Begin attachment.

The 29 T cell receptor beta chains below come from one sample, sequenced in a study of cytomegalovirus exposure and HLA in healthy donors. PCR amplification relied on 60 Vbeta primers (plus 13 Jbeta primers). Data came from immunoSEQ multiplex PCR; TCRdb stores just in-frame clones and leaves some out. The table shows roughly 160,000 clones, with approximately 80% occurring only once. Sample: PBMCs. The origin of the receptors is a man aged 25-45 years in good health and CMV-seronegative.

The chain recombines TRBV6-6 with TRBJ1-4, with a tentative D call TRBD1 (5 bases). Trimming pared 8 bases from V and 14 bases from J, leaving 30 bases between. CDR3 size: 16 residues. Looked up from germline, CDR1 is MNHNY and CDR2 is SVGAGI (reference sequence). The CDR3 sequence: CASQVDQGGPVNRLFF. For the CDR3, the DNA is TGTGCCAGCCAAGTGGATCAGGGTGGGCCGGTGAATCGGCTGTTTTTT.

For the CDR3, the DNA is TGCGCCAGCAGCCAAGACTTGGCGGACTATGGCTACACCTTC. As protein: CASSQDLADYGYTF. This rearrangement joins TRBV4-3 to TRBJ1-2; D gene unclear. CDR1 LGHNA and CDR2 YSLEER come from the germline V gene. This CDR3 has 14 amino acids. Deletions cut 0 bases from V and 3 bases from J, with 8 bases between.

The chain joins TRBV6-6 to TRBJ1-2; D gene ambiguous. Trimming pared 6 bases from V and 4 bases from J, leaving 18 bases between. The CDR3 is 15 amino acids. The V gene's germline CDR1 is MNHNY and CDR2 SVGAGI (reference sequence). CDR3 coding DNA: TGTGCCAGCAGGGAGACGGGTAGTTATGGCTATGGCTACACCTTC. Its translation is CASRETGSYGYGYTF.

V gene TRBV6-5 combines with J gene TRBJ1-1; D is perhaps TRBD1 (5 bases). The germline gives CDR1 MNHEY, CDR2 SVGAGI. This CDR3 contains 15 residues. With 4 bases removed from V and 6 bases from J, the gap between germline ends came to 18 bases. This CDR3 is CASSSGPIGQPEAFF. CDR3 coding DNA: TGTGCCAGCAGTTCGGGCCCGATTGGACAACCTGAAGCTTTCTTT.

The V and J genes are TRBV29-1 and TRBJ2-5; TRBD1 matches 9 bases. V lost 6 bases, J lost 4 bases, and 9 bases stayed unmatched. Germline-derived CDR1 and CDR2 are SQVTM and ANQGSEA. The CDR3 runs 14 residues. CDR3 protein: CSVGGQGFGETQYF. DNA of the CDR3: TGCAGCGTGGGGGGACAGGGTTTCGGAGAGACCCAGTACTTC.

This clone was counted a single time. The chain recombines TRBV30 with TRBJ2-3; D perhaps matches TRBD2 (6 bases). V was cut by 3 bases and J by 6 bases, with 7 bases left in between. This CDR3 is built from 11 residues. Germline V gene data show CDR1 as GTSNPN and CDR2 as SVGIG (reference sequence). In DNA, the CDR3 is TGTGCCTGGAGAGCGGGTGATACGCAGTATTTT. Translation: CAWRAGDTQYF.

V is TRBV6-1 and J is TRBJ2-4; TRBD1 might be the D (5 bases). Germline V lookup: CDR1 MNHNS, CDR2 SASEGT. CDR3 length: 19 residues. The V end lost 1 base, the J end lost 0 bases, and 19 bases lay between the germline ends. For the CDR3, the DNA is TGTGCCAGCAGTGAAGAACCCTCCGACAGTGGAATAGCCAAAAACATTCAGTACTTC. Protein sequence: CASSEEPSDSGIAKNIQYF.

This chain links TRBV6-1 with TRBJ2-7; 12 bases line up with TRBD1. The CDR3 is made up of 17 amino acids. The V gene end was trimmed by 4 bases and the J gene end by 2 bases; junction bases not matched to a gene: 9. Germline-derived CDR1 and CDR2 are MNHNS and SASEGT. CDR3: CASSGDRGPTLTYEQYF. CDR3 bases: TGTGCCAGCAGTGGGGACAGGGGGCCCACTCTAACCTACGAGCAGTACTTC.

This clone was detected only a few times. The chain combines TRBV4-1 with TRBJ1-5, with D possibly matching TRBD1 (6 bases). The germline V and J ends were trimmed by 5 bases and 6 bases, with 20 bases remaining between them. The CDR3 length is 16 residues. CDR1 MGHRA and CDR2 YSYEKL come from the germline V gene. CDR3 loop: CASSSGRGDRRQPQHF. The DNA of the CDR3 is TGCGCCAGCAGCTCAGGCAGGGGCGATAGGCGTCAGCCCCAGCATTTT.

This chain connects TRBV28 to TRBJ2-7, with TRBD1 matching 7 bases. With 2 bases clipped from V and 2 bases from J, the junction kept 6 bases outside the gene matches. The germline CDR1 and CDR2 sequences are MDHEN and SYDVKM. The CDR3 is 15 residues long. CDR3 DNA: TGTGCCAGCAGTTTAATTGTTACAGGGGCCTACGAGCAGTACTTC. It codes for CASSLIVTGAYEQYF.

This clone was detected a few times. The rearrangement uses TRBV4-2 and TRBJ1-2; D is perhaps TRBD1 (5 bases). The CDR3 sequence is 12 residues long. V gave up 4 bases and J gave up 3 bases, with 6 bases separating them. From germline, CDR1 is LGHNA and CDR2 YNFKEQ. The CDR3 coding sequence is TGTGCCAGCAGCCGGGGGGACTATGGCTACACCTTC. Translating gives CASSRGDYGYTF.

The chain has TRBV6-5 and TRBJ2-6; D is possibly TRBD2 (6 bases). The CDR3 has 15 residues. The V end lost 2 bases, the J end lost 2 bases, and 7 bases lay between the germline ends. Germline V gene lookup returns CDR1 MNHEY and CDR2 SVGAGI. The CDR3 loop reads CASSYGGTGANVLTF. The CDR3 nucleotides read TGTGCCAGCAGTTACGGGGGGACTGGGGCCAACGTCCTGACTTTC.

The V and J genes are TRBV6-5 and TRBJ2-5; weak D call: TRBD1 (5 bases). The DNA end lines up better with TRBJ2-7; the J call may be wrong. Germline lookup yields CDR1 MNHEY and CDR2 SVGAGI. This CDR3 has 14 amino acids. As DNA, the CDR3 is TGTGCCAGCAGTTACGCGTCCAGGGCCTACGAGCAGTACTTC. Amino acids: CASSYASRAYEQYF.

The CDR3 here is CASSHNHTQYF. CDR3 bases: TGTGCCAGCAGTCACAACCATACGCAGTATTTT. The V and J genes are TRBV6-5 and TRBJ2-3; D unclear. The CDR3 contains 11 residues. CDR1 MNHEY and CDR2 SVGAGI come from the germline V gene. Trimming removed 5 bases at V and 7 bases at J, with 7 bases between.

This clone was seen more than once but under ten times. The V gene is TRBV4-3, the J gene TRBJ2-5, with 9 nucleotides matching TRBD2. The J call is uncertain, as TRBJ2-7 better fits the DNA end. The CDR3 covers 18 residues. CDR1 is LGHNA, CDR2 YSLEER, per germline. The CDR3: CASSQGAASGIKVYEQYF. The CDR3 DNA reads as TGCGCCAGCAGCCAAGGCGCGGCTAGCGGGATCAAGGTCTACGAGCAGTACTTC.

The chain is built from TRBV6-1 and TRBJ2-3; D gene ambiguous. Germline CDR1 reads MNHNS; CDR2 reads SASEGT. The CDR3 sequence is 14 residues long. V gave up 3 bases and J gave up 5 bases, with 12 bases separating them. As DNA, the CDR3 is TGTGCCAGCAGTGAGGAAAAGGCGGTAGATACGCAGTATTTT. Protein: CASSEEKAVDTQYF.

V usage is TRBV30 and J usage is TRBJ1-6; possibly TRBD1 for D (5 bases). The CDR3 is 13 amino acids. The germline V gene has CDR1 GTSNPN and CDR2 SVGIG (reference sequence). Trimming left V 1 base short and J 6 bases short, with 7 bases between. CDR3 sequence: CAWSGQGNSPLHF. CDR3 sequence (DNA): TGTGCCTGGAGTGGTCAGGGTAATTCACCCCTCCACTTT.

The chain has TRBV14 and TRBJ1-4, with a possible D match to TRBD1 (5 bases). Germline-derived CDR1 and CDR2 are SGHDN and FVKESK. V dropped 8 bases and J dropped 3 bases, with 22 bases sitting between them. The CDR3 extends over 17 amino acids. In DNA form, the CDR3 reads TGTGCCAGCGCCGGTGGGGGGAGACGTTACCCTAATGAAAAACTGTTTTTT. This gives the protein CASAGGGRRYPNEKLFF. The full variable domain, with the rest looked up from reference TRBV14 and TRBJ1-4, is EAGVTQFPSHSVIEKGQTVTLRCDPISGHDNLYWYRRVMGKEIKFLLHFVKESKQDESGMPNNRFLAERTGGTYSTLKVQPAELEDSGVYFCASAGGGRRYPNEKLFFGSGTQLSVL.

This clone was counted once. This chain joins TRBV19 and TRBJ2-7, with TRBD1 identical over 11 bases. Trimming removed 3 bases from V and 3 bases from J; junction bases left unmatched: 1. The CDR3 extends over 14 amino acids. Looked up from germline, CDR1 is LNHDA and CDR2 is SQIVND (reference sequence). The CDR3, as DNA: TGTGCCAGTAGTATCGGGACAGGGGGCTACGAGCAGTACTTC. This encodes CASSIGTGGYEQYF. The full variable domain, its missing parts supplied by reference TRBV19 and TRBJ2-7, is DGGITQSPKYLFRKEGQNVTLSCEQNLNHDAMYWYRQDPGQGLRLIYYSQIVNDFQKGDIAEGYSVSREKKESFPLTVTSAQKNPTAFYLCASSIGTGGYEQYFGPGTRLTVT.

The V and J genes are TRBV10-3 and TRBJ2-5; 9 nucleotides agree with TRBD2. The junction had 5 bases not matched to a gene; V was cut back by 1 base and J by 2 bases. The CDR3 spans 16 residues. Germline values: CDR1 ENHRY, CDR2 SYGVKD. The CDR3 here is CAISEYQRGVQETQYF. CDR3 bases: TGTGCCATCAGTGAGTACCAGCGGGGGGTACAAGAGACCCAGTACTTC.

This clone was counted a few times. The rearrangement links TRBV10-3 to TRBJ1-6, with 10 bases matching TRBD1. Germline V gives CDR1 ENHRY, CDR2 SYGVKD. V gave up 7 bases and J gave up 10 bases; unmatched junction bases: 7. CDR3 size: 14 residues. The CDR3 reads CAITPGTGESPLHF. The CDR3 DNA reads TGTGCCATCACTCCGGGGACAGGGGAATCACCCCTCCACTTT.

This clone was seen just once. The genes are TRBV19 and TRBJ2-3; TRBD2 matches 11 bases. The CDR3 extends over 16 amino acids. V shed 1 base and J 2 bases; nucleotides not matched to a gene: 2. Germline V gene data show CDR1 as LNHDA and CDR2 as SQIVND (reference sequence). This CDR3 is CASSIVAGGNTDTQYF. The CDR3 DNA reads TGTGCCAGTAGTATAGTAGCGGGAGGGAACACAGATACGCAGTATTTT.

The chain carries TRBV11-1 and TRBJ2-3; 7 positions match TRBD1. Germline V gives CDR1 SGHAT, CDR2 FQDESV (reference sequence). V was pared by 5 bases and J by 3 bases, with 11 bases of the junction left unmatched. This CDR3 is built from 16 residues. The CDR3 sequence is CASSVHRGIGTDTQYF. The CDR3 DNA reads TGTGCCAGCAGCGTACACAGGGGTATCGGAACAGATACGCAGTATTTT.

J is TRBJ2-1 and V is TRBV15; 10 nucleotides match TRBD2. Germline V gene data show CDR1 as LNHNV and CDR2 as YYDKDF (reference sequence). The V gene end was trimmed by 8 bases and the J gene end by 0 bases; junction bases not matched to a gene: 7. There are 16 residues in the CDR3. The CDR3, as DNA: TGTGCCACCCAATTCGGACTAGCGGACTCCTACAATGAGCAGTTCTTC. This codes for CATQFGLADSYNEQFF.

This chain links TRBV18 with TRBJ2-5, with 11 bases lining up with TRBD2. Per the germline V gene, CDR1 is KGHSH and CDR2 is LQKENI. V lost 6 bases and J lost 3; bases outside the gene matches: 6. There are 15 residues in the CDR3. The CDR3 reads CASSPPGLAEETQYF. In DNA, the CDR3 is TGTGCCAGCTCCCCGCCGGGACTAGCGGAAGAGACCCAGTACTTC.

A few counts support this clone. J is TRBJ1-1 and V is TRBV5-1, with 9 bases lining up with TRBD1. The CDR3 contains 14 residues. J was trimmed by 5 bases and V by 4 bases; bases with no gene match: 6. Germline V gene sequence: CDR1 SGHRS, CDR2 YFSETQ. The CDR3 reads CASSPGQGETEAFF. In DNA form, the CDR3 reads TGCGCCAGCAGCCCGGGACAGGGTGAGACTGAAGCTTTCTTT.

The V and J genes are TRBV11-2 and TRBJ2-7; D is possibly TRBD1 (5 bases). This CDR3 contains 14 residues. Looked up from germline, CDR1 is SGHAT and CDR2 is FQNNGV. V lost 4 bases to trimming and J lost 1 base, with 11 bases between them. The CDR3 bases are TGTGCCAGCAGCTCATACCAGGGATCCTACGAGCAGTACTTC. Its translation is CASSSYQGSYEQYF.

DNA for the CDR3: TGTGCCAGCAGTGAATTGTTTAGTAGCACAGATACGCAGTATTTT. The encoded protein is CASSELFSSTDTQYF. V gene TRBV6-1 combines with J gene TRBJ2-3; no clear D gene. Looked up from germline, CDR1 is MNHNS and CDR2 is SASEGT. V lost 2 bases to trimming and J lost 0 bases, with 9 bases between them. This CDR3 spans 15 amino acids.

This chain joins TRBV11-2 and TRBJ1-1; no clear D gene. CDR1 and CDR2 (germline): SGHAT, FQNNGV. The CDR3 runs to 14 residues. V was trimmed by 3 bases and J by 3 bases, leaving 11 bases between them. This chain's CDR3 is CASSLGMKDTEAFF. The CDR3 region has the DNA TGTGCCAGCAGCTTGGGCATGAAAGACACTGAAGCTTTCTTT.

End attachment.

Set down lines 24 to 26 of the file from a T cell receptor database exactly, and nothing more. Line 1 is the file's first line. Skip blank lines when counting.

The chain carries TRBV11-1 and TRBJ2-3; 7 positions match TRBD1. Germline V gives CDR1 SGHAT, CDR2 FQDESV (reference sequence). V was pared by 5 bases and J by 3 bases, with 11 bases of the junction left unmatched. This CDR3 is built from 16 residues. The CDR3 sequence is CASSVHRGIGTDTQYF. The CDR3 DNA reads TGTGCCAGCAGCGTACACAGGGGTATCGGAACAGATACGCAGTATTTT.

J is TRBJ2-1 and V is TRBV15; 10 nucleotides match TRBD2. Germline V gene data show CDR1 as LNHNV and CDR2 as YYDKDF (reference sequence). The V gene end was trimmed by 8 bases and the J gene end by 0 bases; junction bases not matched to a gene: 7. There are 16 residues in the CDR3. The CDR3, as DNA: TGTGCCACCCAATTCGGACTAGCGGACTCCTACAATGAGCAGTTCTTC. This codes for CATQFGLADSYNEQFF.

This chain links TRBV18 with TRBJ2-5, with 11 bases lining up with TRBD2. Per the germline V gene, CDR1 is KGHSH and CDR2 is LQKENI. V lost 6 bases and J lost 3; bases outside the gene matches: 6. There are 15 residues in the CDR3. The CDR3 reads CASSPPGLAEETQYF. In DNA, the CDR3 is TGTGCCAGCTCCCCGCCGGGACTAGCGGAAGAGACCCAGTACTTC.